In concurrency control of databases,[1][2] transaction processing (transaction management), and various transactional applications (e.g., transactional memory[3] and software transactional memory), both centralized and distributed, a transaction schedule is serializable if its outcome (e.g., the resulting database state) is equal to the outcome of its transactions executed serially, i.e. without overlapping in time. Transactions are normally executed concurrently (they overlap), since this is the most efficient way. Serializability is the major correctness criterion for concurrent transactions' executions[citation needed]. It is considered the highest level of isolation between transactions, and plays an essential role in concurrency control. As such it is supported in all general purpose database systems. Strong strict two-phase locking (SS2PL) is a popular serializability mechanism utilized in most of the database systems (in various variants) since their early days in the 1970s.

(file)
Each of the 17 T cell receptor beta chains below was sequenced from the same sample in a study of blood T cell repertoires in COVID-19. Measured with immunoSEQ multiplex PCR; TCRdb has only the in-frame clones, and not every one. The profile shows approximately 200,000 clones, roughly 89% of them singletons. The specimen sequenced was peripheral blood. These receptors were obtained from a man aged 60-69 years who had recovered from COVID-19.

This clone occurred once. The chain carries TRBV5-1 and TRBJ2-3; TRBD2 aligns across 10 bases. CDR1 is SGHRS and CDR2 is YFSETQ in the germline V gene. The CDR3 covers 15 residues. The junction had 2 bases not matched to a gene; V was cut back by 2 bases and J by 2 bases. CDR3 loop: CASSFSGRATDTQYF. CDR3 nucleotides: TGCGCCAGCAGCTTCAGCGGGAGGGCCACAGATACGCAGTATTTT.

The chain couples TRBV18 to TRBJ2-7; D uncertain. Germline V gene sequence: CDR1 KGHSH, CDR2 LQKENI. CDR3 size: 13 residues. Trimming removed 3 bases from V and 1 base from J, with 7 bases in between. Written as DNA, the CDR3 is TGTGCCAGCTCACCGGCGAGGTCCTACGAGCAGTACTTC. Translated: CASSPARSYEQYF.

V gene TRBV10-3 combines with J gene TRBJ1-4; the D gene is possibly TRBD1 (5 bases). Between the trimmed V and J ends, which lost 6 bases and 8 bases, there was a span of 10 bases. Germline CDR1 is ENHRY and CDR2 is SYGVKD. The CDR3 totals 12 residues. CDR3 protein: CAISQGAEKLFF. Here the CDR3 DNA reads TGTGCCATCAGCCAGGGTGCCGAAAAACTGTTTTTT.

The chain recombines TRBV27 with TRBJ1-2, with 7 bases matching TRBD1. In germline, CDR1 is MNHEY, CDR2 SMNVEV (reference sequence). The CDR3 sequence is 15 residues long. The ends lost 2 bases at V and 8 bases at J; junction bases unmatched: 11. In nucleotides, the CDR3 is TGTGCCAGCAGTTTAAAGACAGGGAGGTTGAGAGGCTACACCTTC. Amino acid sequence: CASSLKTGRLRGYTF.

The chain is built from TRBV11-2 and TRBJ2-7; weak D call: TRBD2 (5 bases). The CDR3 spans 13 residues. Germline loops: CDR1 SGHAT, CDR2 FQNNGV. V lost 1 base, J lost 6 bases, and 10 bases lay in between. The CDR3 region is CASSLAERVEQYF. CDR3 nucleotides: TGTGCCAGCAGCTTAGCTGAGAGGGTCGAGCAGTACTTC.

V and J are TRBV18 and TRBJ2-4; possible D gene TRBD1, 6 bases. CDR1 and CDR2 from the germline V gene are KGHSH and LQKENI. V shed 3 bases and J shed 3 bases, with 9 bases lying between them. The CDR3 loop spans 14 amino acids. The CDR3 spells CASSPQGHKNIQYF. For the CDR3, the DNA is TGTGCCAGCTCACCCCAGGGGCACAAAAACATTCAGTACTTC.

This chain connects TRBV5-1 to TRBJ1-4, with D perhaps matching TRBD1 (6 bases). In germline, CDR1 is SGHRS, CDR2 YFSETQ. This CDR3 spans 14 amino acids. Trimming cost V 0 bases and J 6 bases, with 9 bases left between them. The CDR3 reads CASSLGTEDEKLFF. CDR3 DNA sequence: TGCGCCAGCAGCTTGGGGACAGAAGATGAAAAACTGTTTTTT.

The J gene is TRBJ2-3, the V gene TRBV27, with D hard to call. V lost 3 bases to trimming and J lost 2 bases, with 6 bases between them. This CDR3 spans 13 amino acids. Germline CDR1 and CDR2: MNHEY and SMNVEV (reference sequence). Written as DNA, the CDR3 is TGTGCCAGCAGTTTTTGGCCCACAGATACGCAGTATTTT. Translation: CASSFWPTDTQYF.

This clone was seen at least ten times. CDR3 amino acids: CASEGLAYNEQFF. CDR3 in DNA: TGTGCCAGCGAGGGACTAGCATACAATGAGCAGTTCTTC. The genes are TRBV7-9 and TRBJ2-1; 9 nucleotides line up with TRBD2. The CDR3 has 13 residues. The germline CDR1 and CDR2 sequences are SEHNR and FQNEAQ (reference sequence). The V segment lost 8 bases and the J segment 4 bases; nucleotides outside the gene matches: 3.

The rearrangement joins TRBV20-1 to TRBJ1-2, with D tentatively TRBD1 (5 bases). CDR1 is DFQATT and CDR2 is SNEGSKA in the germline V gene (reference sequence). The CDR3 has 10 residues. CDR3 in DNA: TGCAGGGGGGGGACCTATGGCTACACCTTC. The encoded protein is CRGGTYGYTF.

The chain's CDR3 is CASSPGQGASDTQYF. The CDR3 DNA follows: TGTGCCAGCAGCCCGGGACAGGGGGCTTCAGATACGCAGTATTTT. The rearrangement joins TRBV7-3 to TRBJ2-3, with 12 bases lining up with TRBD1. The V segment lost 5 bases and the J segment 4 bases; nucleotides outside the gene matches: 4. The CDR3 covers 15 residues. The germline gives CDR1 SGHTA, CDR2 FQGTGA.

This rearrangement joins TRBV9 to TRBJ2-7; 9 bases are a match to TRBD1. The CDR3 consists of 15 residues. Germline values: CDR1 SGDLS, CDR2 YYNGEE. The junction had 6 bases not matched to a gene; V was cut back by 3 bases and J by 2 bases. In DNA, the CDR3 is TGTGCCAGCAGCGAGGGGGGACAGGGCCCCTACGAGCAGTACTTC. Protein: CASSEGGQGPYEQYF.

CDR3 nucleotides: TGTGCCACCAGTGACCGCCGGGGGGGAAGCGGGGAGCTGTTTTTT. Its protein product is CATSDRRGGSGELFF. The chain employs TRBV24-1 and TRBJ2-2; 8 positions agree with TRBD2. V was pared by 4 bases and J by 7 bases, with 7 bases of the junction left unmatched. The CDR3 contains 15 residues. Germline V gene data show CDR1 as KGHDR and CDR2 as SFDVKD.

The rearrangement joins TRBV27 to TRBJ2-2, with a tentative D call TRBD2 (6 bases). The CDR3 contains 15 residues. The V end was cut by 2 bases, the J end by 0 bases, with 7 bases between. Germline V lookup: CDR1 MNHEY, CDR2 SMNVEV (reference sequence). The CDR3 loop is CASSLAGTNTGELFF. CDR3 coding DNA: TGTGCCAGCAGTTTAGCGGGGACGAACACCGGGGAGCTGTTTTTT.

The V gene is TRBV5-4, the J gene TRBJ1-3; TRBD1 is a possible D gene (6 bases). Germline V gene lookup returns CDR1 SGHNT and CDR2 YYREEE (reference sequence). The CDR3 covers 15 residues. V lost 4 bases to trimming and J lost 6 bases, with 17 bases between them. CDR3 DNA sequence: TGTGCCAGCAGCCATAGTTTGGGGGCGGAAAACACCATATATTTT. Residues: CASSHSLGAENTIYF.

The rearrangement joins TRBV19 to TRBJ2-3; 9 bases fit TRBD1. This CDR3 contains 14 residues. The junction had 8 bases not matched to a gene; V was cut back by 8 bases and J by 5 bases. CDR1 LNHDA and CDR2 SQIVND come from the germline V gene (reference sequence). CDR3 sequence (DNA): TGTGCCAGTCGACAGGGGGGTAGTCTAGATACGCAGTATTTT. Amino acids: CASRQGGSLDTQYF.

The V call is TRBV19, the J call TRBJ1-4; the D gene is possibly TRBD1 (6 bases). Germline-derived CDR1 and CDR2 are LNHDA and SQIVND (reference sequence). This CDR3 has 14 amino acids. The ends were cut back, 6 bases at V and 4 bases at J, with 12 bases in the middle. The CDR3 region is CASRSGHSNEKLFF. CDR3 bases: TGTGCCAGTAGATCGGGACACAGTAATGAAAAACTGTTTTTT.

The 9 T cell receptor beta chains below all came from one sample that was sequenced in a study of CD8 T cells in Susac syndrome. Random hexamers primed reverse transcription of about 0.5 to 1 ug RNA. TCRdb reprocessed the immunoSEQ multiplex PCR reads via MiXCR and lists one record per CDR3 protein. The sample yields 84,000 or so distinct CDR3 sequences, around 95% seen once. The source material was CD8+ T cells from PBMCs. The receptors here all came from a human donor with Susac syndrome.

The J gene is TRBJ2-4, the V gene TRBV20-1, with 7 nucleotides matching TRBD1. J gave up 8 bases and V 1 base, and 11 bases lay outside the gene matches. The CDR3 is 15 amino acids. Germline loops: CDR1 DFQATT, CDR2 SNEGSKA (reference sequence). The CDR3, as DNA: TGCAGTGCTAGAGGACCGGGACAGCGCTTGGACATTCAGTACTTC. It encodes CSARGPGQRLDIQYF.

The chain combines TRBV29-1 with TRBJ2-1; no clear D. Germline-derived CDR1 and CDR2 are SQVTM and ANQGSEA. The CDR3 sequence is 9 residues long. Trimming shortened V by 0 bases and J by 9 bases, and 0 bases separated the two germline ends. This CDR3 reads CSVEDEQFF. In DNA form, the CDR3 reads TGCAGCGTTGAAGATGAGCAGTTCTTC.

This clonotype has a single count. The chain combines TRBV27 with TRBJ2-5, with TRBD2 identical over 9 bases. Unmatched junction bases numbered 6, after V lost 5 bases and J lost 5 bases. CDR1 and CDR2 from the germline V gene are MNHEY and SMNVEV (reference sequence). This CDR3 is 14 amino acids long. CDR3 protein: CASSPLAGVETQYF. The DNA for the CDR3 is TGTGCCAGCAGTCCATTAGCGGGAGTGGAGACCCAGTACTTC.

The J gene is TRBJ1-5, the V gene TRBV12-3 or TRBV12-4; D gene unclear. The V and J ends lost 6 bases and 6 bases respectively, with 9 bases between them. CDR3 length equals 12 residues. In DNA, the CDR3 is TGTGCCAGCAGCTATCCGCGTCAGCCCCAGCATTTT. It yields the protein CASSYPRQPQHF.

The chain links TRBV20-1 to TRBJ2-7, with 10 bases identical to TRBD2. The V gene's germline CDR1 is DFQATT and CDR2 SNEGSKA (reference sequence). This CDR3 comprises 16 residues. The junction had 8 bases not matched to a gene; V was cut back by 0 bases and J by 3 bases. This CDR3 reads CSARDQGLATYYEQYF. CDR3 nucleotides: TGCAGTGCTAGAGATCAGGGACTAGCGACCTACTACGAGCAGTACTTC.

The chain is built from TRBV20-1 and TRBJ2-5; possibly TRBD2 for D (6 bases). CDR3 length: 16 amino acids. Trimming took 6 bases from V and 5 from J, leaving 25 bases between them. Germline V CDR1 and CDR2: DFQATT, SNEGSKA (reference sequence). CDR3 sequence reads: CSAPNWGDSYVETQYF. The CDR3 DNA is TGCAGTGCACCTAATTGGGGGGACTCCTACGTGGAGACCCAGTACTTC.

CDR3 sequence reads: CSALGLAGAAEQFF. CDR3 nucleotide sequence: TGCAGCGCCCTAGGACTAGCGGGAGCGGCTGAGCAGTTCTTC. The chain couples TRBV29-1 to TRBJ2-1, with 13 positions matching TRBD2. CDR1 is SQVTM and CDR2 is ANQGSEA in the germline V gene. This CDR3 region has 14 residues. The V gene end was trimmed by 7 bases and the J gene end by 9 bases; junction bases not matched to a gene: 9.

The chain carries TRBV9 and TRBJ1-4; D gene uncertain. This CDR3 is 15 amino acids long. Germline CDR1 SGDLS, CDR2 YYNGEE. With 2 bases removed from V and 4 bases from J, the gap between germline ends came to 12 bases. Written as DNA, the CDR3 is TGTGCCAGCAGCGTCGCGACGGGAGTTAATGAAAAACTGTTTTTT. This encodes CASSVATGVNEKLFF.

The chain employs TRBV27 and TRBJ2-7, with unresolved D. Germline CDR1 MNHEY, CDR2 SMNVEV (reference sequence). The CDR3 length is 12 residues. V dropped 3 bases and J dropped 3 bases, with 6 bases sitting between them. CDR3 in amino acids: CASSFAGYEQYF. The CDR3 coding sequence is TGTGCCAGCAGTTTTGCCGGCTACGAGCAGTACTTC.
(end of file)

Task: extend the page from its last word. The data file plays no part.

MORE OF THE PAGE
Serializability theory provides the formal framework to reason about and analyze serializability and its techniques. Though it is mathematical in nature, its fundamentals are informally (without mathematics notation) introduced below.